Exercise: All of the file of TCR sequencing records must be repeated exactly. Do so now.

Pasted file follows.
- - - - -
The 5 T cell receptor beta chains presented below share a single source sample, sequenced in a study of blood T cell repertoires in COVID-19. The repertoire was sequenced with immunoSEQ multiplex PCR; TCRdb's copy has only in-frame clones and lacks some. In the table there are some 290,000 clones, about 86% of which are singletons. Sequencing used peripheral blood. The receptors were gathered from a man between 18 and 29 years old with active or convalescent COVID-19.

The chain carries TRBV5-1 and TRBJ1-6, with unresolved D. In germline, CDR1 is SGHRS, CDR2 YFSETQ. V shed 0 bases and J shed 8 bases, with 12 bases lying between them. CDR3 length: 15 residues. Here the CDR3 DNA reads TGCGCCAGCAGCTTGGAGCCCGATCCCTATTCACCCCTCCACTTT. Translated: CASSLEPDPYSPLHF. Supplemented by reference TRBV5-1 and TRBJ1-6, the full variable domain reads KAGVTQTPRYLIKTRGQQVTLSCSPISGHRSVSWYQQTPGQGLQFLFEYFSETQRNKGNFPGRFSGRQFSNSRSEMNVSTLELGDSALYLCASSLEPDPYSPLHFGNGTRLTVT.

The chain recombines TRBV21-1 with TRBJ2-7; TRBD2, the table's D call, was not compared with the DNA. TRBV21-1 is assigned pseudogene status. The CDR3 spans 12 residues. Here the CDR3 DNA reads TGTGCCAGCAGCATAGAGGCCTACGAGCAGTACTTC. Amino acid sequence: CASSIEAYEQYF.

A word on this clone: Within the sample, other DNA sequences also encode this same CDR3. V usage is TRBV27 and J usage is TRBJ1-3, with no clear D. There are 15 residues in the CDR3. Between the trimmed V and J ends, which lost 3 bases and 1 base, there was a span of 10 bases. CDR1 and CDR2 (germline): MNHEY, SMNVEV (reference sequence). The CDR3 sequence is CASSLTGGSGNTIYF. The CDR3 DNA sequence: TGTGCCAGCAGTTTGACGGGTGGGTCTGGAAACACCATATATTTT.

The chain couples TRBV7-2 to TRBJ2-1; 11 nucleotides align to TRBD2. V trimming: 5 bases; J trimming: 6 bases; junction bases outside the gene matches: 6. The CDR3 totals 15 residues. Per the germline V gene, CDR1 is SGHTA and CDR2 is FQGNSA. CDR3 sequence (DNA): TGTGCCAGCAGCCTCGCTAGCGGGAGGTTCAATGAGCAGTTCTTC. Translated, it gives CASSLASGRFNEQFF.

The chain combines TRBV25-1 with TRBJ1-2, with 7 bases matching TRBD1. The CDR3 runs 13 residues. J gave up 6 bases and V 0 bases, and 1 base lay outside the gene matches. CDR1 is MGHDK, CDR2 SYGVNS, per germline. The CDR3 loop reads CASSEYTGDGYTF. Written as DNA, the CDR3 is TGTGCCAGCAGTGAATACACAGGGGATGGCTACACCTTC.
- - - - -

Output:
The 5 T cell receptor beta chains presented below share a single source sample, sequenced in a study of blood T cell repertoires in COVID-19. The repertoire was sequenced with immunoSEQ multiplex PCR; TCRdb's copy has only in-frame clones and lacks some. In the table there are some 290,000 clones, about 86% of which are singletons. Sequencing used peripheral blood. The receptors were gathered from a man between 18 and 29 years old with active or convalescent COVID-19.

The chain carries TRBV5-1 and TRBJ1-6, with unresolved D. In germline, CDR1 is SGHRS, CDR2 YFSETQ. V shed 0 bases and J shed 8 bases, with 12 bases lying between them. CDR3 length: 15 residues. Here the CDR3 DNA reads TGCGCCAGCAGCTTGGAGCCCGATCCCTATTCACCCCTCCACTTT. Translated: CASSLEPDPYSPLHF. Supplemented by reference TRBV5-1 and TRBJ1-6, the full variable domain reads KAGVTQTPRYLIKTRGQQVTLSCSPISGHRSVSWYQQTPGQGLQFLFEYFSETQRNKGNFPGRFSGRQFSNSRSEMNVSTLELGDSALYLCASSLEPDPYSPLHFGNGTRLTVT.

The chain recombines TRBV21-1 with TRBJ2-7; TRBD2, the table's D call, was not compared with the DNA. TRBV21-1 is assigned pseudogene status. The CDR3 spans 12 residues. Here the CDR3 DNA reads TGTGCCAGCAGCATAGAGGCCTACGAGCAGTACTTC. Amino acid sequence: CASSIEAYEQYF.

A word on this clone: Within the sample, other DNA sequences also encode this same CDR3. V usage is TRBV27 and J usage is TRBJ1-3, with no clear D. There are 15 residues in the CDR3. Between the trimmed V and J ends, which lost 3 bases and 1 base, there was a span of 10 bases. CDR1 and CDR2 (germline): MNHEY, SMNVEV (reference sequence). The CDR3 sequence is CASSLTGGSGNTIYF. The CDR3 DNA sequence: TGTGCCAGCAGTTTGACGGGTGGGTCTGGAAACACCATATATTTT.

The chain couples TRBV7-2 to TRBJ2-1; 11 nucleotides align to TRBD2. V trimming: 5 bases; J trimming: 6 bases; junction bases outside the gene matches: 6. The CDR3 totals 15 residues. Per the germline V gene, CDR1 is SGHTA and CDR2 is FQGNSA. CDR3 sequence (DNA): TGTGCCAGCAGCCTCGCTAGCGGGAGGTTCAATGAGCAGTTCTTC. Translated, it gives CASSLASGRFNEQFF.

The chain combines TRBV25-1 with TRBJ1-2, with 7 bases matching TRBD1. The CDR3 runs 13 residues. J gave up 6 bases and V 0 bases, and 1 base lay outside the gene matches. CDR1 is MGHDK, CDR2 SYGVNS, per germline. The CDR3 loop reads CASSEYTGDGYTF. Written as DNA, the CDR3 is TGTGCCAGCAGTGAATACACAGGGGATGGCTACACCTTC.